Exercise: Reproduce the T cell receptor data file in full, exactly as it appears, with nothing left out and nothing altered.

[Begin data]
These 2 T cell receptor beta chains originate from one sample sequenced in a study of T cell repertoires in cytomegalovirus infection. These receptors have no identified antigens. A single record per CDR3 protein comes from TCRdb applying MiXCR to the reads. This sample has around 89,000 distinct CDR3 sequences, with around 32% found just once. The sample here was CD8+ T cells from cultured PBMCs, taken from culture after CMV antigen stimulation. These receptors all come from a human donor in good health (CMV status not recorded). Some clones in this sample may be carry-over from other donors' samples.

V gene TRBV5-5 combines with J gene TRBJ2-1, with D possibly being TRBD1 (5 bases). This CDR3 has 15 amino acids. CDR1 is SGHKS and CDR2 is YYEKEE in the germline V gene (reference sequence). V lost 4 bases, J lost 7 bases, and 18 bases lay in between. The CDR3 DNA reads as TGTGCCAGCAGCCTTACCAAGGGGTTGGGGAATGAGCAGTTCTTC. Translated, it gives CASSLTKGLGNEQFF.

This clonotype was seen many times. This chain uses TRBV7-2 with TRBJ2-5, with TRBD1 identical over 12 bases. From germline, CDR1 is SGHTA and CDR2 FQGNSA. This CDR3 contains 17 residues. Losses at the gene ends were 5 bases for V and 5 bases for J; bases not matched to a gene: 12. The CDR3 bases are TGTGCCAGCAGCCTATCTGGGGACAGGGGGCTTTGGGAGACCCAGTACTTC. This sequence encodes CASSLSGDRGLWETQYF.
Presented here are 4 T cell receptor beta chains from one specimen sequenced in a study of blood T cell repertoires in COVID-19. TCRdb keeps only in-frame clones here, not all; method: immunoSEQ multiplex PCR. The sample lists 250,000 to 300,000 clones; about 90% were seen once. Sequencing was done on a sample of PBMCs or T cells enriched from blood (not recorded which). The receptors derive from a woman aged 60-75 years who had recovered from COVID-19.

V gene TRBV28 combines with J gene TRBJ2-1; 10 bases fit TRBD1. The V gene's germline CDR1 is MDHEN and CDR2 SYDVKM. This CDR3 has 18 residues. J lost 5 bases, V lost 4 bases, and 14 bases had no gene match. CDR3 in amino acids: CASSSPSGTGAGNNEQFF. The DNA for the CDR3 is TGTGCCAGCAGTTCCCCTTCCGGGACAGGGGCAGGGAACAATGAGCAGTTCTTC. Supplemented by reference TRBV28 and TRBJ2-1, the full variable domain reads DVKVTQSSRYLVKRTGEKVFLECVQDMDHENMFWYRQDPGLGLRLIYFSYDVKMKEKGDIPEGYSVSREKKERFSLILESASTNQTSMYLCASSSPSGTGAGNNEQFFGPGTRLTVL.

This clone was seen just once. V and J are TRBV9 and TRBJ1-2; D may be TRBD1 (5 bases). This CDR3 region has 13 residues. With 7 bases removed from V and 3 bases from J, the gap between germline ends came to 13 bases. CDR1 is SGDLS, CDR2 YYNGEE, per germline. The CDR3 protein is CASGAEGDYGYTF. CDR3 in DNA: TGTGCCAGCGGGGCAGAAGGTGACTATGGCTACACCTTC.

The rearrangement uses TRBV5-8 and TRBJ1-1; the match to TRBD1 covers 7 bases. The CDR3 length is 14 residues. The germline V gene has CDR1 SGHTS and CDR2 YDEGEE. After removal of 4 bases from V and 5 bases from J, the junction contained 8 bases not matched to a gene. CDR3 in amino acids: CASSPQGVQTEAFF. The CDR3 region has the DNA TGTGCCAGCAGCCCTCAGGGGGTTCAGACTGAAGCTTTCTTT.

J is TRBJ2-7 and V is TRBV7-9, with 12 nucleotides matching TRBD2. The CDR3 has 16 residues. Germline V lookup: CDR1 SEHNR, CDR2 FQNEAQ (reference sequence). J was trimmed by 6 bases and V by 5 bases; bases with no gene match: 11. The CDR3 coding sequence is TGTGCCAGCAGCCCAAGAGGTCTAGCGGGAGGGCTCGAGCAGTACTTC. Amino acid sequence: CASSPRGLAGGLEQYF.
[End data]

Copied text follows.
These 2 T cell receptor beta chains originate from one sample sequenced in a study of T cell repertoires in cytomegalovirus infection. These receptors have no identified antigens. A single record per CDR3 protein comes from TCRdb applying MiXCR to the reads. This sample has around 89,000 distinct CDR3 sequences, with around 32% found just once. The sample here was CD8+ T cells from cultured PBMCs, taken from culture after CMV antigen stimulation. These receptors all come from a human donor in good health (CMV status not recorded). Some clones in this sample may be carry-over from other donors' samples.

V gene TRBV5-5 combines with J gene TRBJ2-1, with D possibly being TRBD1 (5 bases). This CDR3 has 15 amino acids. CDR1 is SGHKS and CDR2 is YYEKEE in the germline V gene (reference sequence). V lost 4 bases, J lost 7 bases, and 18 bases lay in between. The CDR3 DNA reads as TGTGCCAGCAGCCTTACCAAGGGGTTGGGGAATGAGCAGTTCTTC. Translated, it gives CASSLTKGLGNEQFF.

This clonotype was seen many times. This chain uses TRBV7-2 with TRBJ2-5, with TRBD1 identical over 12 bases. From germline, CDR1 is SGHTA and CDR2 FQGNSA. This CDR3 contains 17 residues. Losses at the gene ends were 5 bases for V and 5 bases for J; bases not matched to a gene: 12. The CDR3 bases are TGTGCCAGCAGCCTATCTGGGGACAGGGGGCTTTGGGAGACCCAGTACTTC. This sequence encodes CASSLSGDRGLWETQYF.
Presented here are 4 T cell receptor beta chains from one specimen sequenced in a study of blood T cell repertoires in COVID-19. TCRdb keeps only in-frame clones here, not all; method: immunoSEQ multiplex PCR. The sample lists 250,000 to 300,000 clones; about 90% were seen once. Sequencing was done on a sample of PBMCs or T cells enriched from blood (not recorded which). The receptors derive from a woman aged 60-75 years who had recovered from COVID-19.

V gene TRBV28 combines with J gene TRBJ2-1; 10 bases fit TRBD1. The V gene's germline CDR1 is MDHEN and CDR2 SYDVKM. This CDR3 has 18 residues. J lost 5 bases, V lost 4 bases, and 14 bases had no gene match. CDR3 in amino acids: CASSSPSGTGAGNNEQFF. The DNA for the CDR3 is TGTGCCAGCAGTTCCCCTTCCGGGACAGGGGCAGGGAACAATGAGCAGTTCTTC. Supplemented by reference TRBV28 and TRBJ2-1, the full variable domain reads DVKVTQSSRYLVKRTGEKVFLECVQDMDHENMFWYRQDPGLGLRLIYFSYDVKMKEKGDIPEGYSVSREKKERFSLILESASTNQTSMYLCASSSPSGTGAGNNEQFFGPGTRLTVL.

This clone was seen just once. V and J are TRBV9 and TRBJ1-2; D may be TRBD1 (5 bases). This CDR3 region has 13 residues. With 7 bases removed from V and 3 bases from J, the gap between germline ends came to 13 bases. CDR1 is SGDLS, CDR2 YYNGEE, per germline. The CDR3 protein is CASGAEGDYGYTF. CDR3 in DNA: TGTGCCAGCGGGGCAGAAGGTGACTATGGCTACACCTTC.

The rearrangement uses TRBV5-8 and TRBJ1-1; the match to TRBD1 covers 7 bases. The CDR3 length is 14 residues. The germline V gene has CDR1 SGHTS and CDR2 YDEGEE. After removal of 4 bases from V and 5 bases from J, the junction contained 8 bases not matched to a gene. CDR3 in amino acids: CASSPQGVQTEAFF. The CDR3 region has the DNA TGTGCCAGCAGCCCTCAGGGGGTTCAGACTGAAGCTTTCTTT.

J is TRBJ2-7 and V is TRBV7-9, with 12 nucleotides matching TRBD2. The CDR3 has 16 residues. Germline V lookup: CDR1 SEHNR, CDR2 FQNEAQ (reference sequence). J was trimmed by 6 bases and V by 5 bases; bases with no gene match: 11. The CDR3 coding sequence is TGTGCCAGCAGCCCAAGAGGTCTAGCGGGAGGGCTCGAGCAGTACTTC. Amino acid sequence: CASSPRGLAGGLEQYF.